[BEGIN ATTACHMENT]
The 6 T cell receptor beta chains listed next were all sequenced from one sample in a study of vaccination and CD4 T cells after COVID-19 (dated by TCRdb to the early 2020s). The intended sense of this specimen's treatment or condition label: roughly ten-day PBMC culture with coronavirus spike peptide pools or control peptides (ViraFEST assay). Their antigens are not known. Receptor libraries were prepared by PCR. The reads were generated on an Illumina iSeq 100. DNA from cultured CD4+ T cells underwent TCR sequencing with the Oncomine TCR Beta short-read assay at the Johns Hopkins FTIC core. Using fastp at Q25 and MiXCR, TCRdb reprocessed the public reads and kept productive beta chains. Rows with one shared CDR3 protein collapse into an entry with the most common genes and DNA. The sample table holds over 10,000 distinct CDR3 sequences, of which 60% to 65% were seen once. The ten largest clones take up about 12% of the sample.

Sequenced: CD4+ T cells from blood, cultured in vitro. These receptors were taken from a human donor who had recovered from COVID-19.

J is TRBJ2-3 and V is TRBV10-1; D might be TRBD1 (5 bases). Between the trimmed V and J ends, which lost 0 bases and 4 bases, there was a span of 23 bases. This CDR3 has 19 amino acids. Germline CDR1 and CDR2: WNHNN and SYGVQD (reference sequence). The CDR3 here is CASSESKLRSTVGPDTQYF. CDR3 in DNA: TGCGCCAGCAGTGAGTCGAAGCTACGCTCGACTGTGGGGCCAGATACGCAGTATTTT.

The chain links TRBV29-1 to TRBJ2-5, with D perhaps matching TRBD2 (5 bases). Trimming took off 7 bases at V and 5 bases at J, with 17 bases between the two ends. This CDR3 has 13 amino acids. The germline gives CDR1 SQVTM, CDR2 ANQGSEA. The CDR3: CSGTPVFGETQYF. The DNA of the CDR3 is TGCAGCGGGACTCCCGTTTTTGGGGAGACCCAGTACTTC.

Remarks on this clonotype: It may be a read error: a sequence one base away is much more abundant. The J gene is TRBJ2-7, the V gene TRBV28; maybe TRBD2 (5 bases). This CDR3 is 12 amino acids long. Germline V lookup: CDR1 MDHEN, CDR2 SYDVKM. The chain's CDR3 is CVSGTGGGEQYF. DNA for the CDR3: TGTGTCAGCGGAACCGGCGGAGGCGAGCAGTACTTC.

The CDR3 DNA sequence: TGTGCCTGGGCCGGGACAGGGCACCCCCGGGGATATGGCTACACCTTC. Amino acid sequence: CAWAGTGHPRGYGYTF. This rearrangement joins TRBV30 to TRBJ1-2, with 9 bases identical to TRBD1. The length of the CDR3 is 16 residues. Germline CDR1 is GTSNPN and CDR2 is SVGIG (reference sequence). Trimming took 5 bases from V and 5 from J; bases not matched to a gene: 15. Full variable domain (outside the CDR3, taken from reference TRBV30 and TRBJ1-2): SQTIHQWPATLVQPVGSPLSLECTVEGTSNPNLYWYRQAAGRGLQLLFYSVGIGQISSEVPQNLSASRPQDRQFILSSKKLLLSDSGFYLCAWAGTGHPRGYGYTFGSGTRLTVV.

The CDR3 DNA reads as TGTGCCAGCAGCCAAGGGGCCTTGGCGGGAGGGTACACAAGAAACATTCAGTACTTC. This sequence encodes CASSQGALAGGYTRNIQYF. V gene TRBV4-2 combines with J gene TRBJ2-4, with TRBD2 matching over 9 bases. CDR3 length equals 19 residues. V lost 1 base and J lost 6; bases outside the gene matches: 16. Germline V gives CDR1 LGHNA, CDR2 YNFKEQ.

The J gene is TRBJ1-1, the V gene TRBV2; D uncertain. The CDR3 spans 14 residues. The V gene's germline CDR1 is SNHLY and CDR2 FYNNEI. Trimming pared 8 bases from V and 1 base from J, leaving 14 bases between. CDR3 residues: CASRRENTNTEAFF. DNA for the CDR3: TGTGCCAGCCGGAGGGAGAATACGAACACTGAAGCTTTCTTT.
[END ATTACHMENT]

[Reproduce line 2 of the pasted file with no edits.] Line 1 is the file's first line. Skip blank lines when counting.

Sequenced: CD4+ T cells from blood, cultured in vitro. These receptors were taken from a human donor who had recovered from COVID-19.